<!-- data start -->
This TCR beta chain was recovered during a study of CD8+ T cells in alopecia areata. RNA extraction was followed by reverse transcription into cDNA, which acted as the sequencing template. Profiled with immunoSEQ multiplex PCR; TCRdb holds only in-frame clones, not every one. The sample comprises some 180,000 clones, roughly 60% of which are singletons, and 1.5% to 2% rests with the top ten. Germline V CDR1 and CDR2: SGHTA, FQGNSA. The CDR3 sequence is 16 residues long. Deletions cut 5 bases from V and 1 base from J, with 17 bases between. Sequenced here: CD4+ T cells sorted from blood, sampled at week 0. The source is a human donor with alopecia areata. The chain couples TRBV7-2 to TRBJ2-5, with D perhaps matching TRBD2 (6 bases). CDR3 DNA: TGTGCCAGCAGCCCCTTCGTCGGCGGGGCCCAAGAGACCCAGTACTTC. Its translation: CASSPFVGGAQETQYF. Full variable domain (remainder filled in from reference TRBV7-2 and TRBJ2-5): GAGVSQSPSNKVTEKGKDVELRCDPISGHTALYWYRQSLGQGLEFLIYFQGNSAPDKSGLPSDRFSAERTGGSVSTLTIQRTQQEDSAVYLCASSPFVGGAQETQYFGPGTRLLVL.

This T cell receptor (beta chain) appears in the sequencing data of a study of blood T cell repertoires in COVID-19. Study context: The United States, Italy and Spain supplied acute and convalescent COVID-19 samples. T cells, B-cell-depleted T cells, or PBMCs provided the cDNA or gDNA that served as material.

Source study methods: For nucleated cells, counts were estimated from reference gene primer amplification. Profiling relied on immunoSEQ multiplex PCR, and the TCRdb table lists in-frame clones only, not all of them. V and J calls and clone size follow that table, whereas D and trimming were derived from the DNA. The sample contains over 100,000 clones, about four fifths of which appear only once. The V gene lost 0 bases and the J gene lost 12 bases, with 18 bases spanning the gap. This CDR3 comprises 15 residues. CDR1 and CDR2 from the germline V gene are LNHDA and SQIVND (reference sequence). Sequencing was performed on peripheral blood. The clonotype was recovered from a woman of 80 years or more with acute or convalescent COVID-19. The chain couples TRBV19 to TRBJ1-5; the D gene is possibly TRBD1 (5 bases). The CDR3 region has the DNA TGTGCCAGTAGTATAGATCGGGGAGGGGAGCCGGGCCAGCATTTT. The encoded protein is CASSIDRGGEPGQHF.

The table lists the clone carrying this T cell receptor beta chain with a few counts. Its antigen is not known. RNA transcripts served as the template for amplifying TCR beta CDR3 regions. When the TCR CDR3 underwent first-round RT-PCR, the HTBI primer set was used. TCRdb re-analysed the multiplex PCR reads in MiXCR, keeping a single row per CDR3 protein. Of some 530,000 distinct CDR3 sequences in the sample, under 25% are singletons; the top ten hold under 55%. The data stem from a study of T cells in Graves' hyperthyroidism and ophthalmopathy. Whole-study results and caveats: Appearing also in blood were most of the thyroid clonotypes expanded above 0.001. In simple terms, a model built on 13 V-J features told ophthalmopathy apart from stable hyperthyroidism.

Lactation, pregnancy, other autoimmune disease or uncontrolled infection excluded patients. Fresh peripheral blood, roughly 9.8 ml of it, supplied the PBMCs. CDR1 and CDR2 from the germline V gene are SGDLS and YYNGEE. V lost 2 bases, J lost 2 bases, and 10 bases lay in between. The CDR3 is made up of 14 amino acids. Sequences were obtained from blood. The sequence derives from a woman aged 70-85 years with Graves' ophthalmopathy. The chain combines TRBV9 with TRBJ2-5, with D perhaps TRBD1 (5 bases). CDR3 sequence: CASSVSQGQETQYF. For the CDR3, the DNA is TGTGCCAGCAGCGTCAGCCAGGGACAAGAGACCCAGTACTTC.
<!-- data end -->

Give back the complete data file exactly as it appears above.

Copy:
This TCR beta chain was recovered during a study of CD8+ T cells in alopecia areata. RNA extraction was followed by reverse transcription into cDNA, which acted as the sequencing template. Profiled with immunoSEQ multiplex PCR; TCRdb holds only in-frame clones, not every one. The sample comprises some 180,000 clones, roughly 60% of which are singletons, and 1.5% to 2% rests with the top ten. Germline V CDR1 and CDR2: SGHTA, FQGNSA. The CDR3 sequence is 16 residues long. Deletions cut 5 bases from V and 1 base from J, with 17 bases between. Sequenced here: CD4+ T cells sorted from blood, sampled at week 0. The source is a human donor with alopecia areata. The chain couples TRBV7-2 to TRBJ2-5, with D perhaps matching TRBD2 (6 bases). CDR3 DNA: TGTGCCAGCAGCCCCTTCGTCGGCGGGGCCCAAGAGACCCAGTACTTC. Its translation: CASSPFVGGAQETQYF. Full variable domain (remainder filled in from reference TRBV7-2 and TRBJ2-5): GAGVSQSPSNKVTEKGKDVELRCDPISGHTALYWYRQSLGQGLEFLIYFQGNSAPDKSGLPSDRFSAERTGGSVSTLTIQRTQQEDSAVYLCASSPFVGGAQETQYFGPGTRLLVL.

This T cell receptor (beta chain) appears in the sequencing data of a study of blood T cell repertoires in COVID-19. Study context: The United States, Italy and Spain supplied acute and convalescent COVID-19 samples. T cells, B-cell-depleted T cells, or PBMCs provided the cDNA or gDNA that served as material.

Source study methods: For nucleated cells, counts were estimated from reference gene primer amplification. Profiling relied on immunoSEQ multiplex PCR, and the TCRdb table lists in-frame clones only, not all of them. V and J calls and clone size follow that table, whereas D and trimming were derived from the DNA. The sample contains over 100,000 clones, about four fifths of which appear only once. The V gene lost 0 bases and the J gene lost 12 bases, with 18 bases spanning the gap. This CDR3 comprises 15 residues. CDR1 and CDR2 from the germline V gene are LNHDA and SQIVND (reference sequence). Sequencing was performed on peripheral blood. The clonotype was recovered from a woman of 80 years or more with acute or convalescent COVID-19. The chain couples TRBV19 to TRBJ1-5; the D gene is possibly TRBD1 (5 bases). The CDR3 region has the DNA TGTGCCAGTAGTATAGATCGGGGAGGGGAGCCGGGCCAGCATTTT. The encoded protein is CASSIDRGGEPGQHF.

The table lists the clone carrying this T cell receptor beta chain with a few counts. Its antigen is not known. RNA transcripts served as the template for amplifying TCR beta CDR3 regions. When the TCR CDR3 underwent first-round RT-PCR, the HTBI primer set was used. TCRdb re-analysed the multiplex PCR reads in MiXCR, keeping a single row per CDR3 protein. Of some 530,000 distinct CDR3 sequences in the sample, under 25% are singletons; the top ten hold under 55%. The data stem from a study of T cells in Graves' hyperthyroidism and ophthalmopathy. Whole-study results and caveats: Appearing also in blood were most of the thyroid clonotypes expanded above 0.001. In simple terms, a model built on 13 V-J features told ophthalmopathy apart from stable hyperthyroidism.

Lactation, pregnancy, other autoimmune disease or uncontrolled infection excluded patients. Fresh peripheral blood, roughly 9.8 ml of it, supplied the PBMCs. CDR1 and CDR2 from the germline V gene are SGDLS and YYNGEE. V lost 2 bases, J lost 2 bases, and 10 bases lay in between. The CDR3 is made up of 14 amino acids. Sequences were obtained from blood. The sequence derives from a woman aged 70-85 years with Graves' ophthalmopathy. The chain combines TRBV9 with TRBJ2-5, with D perhaps TRBD1 (5 bases). CDR3 sequence: CASSVSQGQETQYF. For the CDR3, the DNA is TGTGCCAGCAGCGTCAGCCAGGGACAAGAGACCCAGTACTTC.